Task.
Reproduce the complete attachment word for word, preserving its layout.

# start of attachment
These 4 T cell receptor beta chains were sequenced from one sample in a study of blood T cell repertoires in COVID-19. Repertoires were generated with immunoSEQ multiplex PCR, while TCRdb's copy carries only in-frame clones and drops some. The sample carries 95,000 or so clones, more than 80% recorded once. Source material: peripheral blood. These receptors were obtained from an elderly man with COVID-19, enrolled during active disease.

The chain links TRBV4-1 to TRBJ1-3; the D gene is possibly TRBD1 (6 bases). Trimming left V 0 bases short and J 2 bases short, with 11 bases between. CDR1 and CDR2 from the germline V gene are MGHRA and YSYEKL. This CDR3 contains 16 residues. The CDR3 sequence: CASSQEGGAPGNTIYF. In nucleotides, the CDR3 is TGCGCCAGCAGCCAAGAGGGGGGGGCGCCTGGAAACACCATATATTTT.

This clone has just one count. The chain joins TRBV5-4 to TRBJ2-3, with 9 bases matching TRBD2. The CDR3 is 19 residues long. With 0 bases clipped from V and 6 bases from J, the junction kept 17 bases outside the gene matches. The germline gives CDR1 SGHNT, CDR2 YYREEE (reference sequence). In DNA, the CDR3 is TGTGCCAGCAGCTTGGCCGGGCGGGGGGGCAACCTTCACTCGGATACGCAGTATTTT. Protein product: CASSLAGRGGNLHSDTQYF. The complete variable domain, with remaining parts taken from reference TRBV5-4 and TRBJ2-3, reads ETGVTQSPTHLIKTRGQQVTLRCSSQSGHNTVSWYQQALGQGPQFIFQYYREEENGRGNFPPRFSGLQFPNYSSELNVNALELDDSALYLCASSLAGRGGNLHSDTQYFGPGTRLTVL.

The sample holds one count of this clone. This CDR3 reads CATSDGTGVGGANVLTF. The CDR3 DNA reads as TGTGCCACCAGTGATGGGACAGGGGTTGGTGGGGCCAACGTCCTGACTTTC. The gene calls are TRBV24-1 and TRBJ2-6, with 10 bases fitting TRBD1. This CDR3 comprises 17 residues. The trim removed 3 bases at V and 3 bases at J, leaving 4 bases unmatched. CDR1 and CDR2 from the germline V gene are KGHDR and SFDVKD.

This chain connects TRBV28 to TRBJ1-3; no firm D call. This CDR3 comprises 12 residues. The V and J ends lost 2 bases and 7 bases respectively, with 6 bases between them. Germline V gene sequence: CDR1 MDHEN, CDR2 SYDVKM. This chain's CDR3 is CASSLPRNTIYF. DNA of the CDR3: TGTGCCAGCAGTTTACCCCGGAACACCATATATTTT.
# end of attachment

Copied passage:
These 4 T cell receptor beta chains were sequenced from one sample in a study of blood T cell repertoires in COVID-19. Repertoires were generated with immunoSEQ multiplex PCR, while TCRdb's copy carries only in-frame clones and drops some. The sample carries 95,000 or so clones, more than 80% recorded once. Source material: peripheral blood. These receptors were obtained from an elderly man with COVID-19, enrolled during active disease.

The chain links TRBV4-1 to TRBJ1-3; the D gene is possibly TRBD1 (6 bases). Trimming left V 0 bases short and J 2 bases short, with 11 bases between. CDR1 and CDR2 from the germline V gene are MGHRA and YSYEKL. This CDR3 contains 16 residues. The CDR3 sequence: CASSQEGGAPGNTIYF. In nucleotides, the CDR3 is TGCGCCAGCAGCCAAGAGGGGGGGGCGCCTGGAAACACCATATATTTT.

This clone has just one count. The chain joins TRBV5-4 to TRBJ2-3, with 9 bases matching TRBD2. The CDR3 is 19 residues long. With 0 bases clipped from V and 6 bases from J, the junction kept 17 bases outside the gene matches. The germline gives CDR1 SGHNT, CDR2 YYREEE (reference sequence). In DNA, the CDR3 is TGTGCCAGCAGCTTGGCCGGGCGGGGGGGCAACCTTCACTCGGATACGCAGTATTTT. Protein product: CASSLAGRGGNLHSDTQYF. The complete variable domain, with remaining parts taken from reference TRBV5-4 and TRBJ2-3, reads ETGVTQSPTHLIKTRGQQVTLRCSSQSGHNTVSWYQQALGQGPQFIFQYYREEENGRGNFPPRFSGLQFPNYSSELNVNALELDDSALYLCASSLAGRGGNLHSDTQYFGPGTRLTVL.

The sample holds one count of this clone. This CDR3 reads CATSDGTGVGGANVLTF. The CDR3 DNA reads as TGTGCCACCAGTGATGGGACAGGGGTTGGTGGGGCCAACGTCCTGACTTTC. The gene calls are TRBV24-1 and TRBJ2-6, with 10 bases fitting TRBD1. This CDR3 comprises 17 residues. The trim removed 3 bases at V and 3 bases at J, leaving 4 bases unmatched. CDR1 and CDR2 from the germline V gene are KGHDR and SFDVKD.

This chain connects TRBV28 to TRBJ1-3; no firm D call. This CDR3 comprises 12 residues. The V and J ends lost 2 bases and 7 bases respectively, with 6 bases between them. Germline V gene sequence: CDR1 MDHEN, CDR2 SYDVKM. This chain's CDR3 is CASSLPRNTIYF. DNA of the CDR3: TGTGCCAGCAGTTTACCCCGGAACACCATATATTTT.